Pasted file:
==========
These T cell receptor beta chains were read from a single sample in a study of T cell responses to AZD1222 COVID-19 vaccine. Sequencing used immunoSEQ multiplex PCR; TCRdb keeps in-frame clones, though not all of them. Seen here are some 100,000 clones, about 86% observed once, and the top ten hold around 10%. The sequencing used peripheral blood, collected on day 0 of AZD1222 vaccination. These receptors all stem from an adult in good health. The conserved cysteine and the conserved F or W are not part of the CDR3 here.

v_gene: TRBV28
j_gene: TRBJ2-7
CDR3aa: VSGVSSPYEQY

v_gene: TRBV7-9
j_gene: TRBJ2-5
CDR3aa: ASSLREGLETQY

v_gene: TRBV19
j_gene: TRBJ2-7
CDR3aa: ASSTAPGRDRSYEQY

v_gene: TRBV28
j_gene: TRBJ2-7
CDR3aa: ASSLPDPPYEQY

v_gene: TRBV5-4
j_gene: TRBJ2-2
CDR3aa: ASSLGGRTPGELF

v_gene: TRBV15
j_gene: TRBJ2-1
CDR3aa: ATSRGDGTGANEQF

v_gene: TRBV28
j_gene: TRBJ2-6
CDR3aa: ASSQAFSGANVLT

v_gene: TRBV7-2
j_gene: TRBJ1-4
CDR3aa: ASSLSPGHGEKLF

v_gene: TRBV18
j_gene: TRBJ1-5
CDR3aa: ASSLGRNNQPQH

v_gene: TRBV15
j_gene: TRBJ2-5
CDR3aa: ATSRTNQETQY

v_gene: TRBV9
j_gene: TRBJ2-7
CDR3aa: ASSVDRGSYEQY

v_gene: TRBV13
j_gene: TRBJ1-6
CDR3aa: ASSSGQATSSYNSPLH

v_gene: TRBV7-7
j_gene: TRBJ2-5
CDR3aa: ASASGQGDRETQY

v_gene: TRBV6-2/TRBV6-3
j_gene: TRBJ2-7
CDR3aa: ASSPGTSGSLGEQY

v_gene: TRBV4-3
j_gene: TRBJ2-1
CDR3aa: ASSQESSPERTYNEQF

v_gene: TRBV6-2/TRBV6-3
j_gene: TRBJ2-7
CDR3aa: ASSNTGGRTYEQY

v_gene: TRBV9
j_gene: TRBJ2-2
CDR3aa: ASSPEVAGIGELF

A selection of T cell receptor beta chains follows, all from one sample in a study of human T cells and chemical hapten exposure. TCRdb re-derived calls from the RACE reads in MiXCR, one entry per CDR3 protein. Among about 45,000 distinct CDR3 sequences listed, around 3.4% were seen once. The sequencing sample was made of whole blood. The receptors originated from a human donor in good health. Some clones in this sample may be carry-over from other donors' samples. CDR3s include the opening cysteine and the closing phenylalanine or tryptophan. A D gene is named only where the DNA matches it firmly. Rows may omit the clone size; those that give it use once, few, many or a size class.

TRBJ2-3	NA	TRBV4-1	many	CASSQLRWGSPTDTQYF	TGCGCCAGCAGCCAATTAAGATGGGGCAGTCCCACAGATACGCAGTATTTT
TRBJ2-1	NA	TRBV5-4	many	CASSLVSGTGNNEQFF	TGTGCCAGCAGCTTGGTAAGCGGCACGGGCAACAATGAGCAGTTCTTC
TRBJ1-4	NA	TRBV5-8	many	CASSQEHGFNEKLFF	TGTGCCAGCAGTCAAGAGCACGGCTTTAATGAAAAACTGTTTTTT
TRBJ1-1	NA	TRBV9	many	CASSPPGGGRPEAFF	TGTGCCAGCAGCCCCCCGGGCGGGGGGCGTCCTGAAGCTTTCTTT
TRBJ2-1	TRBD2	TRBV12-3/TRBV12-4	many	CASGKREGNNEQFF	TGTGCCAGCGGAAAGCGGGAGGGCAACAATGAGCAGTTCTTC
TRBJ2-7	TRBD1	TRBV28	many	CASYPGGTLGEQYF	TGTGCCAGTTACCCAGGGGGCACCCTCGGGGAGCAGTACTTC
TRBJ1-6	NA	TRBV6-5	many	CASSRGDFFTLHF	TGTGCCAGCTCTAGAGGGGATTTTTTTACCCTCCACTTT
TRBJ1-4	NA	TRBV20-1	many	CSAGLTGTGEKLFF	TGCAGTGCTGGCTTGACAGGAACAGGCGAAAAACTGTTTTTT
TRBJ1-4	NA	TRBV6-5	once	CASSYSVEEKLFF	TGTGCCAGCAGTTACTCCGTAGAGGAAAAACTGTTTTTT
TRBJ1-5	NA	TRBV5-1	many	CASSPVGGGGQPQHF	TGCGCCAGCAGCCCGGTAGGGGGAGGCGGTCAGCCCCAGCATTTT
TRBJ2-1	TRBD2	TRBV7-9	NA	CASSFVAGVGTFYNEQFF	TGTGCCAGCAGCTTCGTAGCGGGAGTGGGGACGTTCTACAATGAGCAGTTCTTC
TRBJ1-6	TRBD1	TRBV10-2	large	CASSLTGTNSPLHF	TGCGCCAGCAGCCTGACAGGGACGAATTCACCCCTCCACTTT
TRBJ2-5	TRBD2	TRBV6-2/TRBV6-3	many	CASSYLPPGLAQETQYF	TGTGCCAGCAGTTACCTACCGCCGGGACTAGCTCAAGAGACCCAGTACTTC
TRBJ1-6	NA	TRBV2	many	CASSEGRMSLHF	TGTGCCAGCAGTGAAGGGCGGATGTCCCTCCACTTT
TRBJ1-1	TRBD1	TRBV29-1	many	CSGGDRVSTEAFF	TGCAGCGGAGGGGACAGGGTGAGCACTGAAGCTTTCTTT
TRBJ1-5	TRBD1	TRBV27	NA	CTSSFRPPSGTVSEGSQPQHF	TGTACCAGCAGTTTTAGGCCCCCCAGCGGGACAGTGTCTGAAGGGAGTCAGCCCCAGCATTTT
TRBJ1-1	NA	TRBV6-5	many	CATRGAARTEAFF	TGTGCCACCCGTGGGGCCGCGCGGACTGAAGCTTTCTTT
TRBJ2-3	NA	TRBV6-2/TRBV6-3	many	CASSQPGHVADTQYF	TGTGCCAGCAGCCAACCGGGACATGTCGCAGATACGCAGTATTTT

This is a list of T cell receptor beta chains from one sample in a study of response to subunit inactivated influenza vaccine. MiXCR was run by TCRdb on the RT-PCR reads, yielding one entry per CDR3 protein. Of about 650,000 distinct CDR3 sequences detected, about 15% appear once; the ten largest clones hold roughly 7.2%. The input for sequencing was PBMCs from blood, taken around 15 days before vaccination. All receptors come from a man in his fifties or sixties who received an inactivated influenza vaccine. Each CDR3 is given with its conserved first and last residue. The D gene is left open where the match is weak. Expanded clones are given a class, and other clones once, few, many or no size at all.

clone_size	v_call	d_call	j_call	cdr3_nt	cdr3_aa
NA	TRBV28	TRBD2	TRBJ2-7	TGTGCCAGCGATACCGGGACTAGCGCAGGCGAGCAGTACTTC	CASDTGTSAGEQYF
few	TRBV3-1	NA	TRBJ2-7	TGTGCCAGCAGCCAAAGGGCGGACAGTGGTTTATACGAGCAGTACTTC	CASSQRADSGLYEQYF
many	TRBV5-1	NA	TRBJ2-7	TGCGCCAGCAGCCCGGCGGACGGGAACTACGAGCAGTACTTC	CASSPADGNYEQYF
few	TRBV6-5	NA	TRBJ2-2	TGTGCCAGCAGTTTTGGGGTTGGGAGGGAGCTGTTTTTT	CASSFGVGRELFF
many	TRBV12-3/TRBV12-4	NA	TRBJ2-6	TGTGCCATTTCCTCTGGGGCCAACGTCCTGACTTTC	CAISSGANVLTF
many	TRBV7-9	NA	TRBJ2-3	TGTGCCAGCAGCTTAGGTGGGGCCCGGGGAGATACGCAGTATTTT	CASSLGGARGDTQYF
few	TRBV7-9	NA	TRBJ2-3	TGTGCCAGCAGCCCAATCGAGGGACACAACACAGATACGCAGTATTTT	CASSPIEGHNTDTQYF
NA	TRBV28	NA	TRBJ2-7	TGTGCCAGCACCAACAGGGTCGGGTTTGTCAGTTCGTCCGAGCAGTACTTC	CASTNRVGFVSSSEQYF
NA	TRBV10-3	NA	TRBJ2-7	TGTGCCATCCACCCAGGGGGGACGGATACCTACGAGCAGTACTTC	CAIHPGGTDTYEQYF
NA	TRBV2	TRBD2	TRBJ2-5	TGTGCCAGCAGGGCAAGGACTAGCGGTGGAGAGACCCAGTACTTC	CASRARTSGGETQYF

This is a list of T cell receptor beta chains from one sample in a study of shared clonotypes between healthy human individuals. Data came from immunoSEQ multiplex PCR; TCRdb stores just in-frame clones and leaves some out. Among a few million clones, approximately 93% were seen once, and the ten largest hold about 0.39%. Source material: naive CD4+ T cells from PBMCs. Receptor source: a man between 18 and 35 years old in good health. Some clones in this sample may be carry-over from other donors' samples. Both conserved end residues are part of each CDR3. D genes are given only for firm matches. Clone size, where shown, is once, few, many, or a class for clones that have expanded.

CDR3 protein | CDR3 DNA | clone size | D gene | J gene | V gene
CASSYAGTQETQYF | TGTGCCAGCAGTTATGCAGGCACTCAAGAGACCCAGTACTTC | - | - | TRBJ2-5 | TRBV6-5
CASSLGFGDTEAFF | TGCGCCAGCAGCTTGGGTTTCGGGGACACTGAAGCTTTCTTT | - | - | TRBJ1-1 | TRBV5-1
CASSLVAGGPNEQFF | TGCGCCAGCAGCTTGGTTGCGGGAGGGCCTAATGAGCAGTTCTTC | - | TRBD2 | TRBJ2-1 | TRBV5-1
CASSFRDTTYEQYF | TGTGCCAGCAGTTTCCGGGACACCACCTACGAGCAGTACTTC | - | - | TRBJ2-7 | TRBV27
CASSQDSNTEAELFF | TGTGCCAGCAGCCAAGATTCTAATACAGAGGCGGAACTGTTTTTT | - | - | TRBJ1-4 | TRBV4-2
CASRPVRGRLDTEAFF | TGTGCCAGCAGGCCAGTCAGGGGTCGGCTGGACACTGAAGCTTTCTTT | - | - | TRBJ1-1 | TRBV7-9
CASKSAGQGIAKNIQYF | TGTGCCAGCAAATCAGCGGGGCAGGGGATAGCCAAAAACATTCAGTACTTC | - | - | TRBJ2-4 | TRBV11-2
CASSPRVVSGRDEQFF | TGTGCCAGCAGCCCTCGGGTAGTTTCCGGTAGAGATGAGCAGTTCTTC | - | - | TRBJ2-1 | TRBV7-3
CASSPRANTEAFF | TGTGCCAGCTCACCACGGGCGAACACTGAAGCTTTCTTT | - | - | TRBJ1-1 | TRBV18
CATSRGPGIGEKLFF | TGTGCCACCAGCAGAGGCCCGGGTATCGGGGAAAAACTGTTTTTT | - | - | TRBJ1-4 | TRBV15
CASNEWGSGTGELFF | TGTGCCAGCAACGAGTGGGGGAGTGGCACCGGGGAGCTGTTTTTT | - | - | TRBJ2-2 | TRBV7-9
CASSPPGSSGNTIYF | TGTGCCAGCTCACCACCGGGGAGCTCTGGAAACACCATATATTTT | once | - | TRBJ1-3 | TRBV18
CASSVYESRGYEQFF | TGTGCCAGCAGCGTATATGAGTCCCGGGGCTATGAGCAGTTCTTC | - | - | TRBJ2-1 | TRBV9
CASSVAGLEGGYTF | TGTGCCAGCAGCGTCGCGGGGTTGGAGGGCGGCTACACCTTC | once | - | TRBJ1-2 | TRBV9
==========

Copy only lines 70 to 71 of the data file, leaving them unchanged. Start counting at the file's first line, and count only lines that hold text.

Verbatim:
TRBJ1-1	NA	TRBV6-5	many	CATRGAARTEAFF	TGTGCCACCCGTGGGGCCGCGCGGACTGAAGCTTTCTTT
TRBJ2-3	NA	TRBV6-2/TRBV6-3	many	CASSQPGHVADTQYF	TGTGCCAGCAGCCAACCGGGACATGTCGCAGATACGCAGTATTTT